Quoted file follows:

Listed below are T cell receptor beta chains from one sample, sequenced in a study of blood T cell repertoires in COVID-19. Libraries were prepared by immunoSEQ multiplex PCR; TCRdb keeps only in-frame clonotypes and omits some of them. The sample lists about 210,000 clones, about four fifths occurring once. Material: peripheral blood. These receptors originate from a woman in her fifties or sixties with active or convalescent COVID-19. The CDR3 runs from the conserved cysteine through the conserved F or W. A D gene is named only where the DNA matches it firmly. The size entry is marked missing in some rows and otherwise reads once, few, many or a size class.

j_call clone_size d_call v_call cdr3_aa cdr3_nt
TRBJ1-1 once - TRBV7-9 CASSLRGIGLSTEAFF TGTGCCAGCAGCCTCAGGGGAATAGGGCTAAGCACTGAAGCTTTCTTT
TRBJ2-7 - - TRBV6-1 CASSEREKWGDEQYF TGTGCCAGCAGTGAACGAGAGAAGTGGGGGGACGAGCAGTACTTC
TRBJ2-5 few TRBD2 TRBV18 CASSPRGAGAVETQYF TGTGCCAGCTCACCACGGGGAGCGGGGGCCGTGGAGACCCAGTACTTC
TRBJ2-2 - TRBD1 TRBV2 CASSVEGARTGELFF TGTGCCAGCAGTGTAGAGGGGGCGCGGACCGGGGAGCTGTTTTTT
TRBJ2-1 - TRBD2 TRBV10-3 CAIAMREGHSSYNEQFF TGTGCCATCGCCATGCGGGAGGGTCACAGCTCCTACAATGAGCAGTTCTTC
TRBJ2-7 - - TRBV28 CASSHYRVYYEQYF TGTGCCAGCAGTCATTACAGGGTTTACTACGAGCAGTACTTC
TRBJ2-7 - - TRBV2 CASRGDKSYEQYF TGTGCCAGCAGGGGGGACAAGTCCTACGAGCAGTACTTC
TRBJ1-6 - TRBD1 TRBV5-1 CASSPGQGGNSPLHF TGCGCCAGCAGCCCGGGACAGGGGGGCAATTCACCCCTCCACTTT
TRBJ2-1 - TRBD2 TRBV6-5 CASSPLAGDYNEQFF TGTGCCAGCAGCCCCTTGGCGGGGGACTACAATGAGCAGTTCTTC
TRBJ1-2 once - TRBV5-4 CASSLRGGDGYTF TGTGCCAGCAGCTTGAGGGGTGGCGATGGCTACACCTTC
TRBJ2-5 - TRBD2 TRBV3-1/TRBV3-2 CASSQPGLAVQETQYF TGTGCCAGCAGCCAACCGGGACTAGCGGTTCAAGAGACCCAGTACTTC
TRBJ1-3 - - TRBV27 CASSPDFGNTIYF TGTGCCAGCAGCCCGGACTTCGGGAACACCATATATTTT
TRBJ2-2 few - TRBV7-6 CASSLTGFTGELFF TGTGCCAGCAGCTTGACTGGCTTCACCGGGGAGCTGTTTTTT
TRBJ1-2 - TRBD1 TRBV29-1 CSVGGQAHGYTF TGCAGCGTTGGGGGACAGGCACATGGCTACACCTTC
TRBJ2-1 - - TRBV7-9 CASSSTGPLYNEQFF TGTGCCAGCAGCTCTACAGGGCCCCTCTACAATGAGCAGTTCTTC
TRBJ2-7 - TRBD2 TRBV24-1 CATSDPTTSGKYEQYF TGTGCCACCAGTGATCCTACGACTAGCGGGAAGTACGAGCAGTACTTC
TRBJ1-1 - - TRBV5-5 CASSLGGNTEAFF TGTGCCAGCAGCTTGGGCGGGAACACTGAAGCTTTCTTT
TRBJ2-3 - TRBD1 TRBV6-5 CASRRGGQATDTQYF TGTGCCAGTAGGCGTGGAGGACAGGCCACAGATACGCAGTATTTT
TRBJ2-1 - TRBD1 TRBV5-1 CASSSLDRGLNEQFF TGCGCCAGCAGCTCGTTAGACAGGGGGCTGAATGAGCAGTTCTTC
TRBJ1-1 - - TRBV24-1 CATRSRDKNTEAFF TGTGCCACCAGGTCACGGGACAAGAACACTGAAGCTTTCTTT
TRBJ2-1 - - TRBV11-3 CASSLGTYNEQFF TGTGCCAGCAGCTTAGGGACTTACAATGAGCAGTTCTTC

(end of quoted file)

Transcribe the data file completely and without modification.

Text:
Listed below are T cell receptor beta chains from one sample, sequenced in a study of blood T cell repertoires in COVID-19. Libraries were prepared by immunoSEQ multiplex PCR; TCRdb keeps only in-frame clonotypes and omits some of them. The sample lists about 210,000 clones, about four fifths occurring once. Material: peripheral blood. These receptors originate from a woman in her fifties or sixties with active or convalescent COVID-19. The CDR3 runs from the conserved cysteine through the conserved F or W. A D gene is named only where the DNA matches it firmly. The size entry is marked missing in some rows and otherwise reads once, few, many or a size class.

j_call clone_size d_call v_call cdr3_aa cdr3_nt
TRBJ1-1 once - TRBV7-9 CASSLRGIGLSTEAFF TGTGCCAGCAGCCTCAGGGGAATAGGGCTAAGCACTGAAGCTTTCTTT
TRBJ2-7 - - TRBV6-1 CASSEREKWGDEQYF TGTGCCAGCAGTGAACGAGAGAAGTGGGGGGACGAGCAGTACTTC
TRBJ2-5 few TRBD2 TRBV18 CASSPRGAGAVETQYF TGTGCCAGCTCACCACGGGGAGCGGGGGCCGTGGAGACCCAGTACTTC
TRBJ2-2 - TRBD1 TRBV2 CASSVEGARTGELFF TGTGCCAGCAGTGTAGAGGGGGCGCGGACCGGGGAGCTGTTTTTT
TRBJ2-1 - TRBD2 TRBV10-3 CAIAMREGHSSYNEQFF TGTGCCATCGCCATGCGGGAGGGTCACAGCTCCTACAATGAGCAGTTCTTC
TRBJ2-7 - - TRBV28 CASSHYRVYYEQYF TGTGCCAGCAGTCATTACAGGGTTTACTACGAGCAGTACTTC
TRBJ2-7 - - TRBV2 CASRGDKSYEQYF TGTGCCAGCAGGGGGGACAAGTCCTACGAGCAGTACTTC
TRBJ1-6 - TRBD1 TRBV5-1 CASSPGQGGNSPLHF TGCGCCAGCAGCCCGGGACAGGGGGGCAATTCACCCCTCCACTTT
TRBJ2-1 - TRBD2 TRBV6-5 CASSPLAGDYNEQFF TGTGCCAGCAGCCCCTTGGCGGGGGACTACAATGAGCAGTTCTTC
TRBJ1-2 once - TRBV5-4 CASSLRGGDGYTF TGTGCCAGCAGCTTGAGGGGTGGCGATGGCTACACCTTC
TRBJ2-5 - TRBD2 TRBV3-1/TRBV3-2 CASSQPGLAVQETQYF TGTGCCAGCAGCCAACCGGGACTAGCGGTTCAAGAGACCCAGTACTTC
TRBJ1-3 - - TRBV27 CASSPDFGNTIYF TGTGCCAGCAGCCCGGACTTCGGGAACACCATATATTTT
TRBJ2-2 few - TRBV7-6 CASSLTGFTGELFF TGTGCCAGCAGCTTGACTGGCTTCACCGGGGAGCTGTTTTTT
TRBJ1-2 - TRBD1 TRBV29-1 CSVGGQAHGYTF TGCAGCGTTGGGGGACAGGCACATGGCTACACCTTC
TRBJ2-1 - - TRBV7-9 CASSSTGPLYNEQFF TGTGCCAGCAGCTCTACAGGGCCCCTCTACAATGAGCAGTTCTTC
TRBJ2-7 - TRBD2 TRBV24-1 CATSDPTTSGKYEQYF TGTGCCACCAGTGATCCTACGACTAGCGGGAAGTACGAGCAGTACTTC
TRBJ1-1 - - TRBV5-5 CASSLGGNTEAFF TGTGCCAGCAGCTTGGGCGGGAACACTGAAGCTTTCTTT
TRBJ2-3 - TRBD1 TRBV6-5 CASRRGGQATDTQYF TGTGCCAGTAGGCGTGGAGGACAGGCCACAGATACGCAGTATTTT
TRBJ2-1 - TRBD1 TRBV5-1 CASSSLDRGLNEQFF TGCGCCAGCAGCTCGTTAGACAGGGGGCTGAATGAGCAGTTCTTC
TRBJ1-1 - - TRBV24-1 CATRSRDKNTEAFF TGTGCCACCAGGTCACGGGACAAGAACACTGAAGCTTTCTTT
TRBJ2-1 - - TRBV11-3 CASSLGTYNEQFF TGTGCCAGCAGCTTAGGGACTTACAATGAGCAGTTCTTC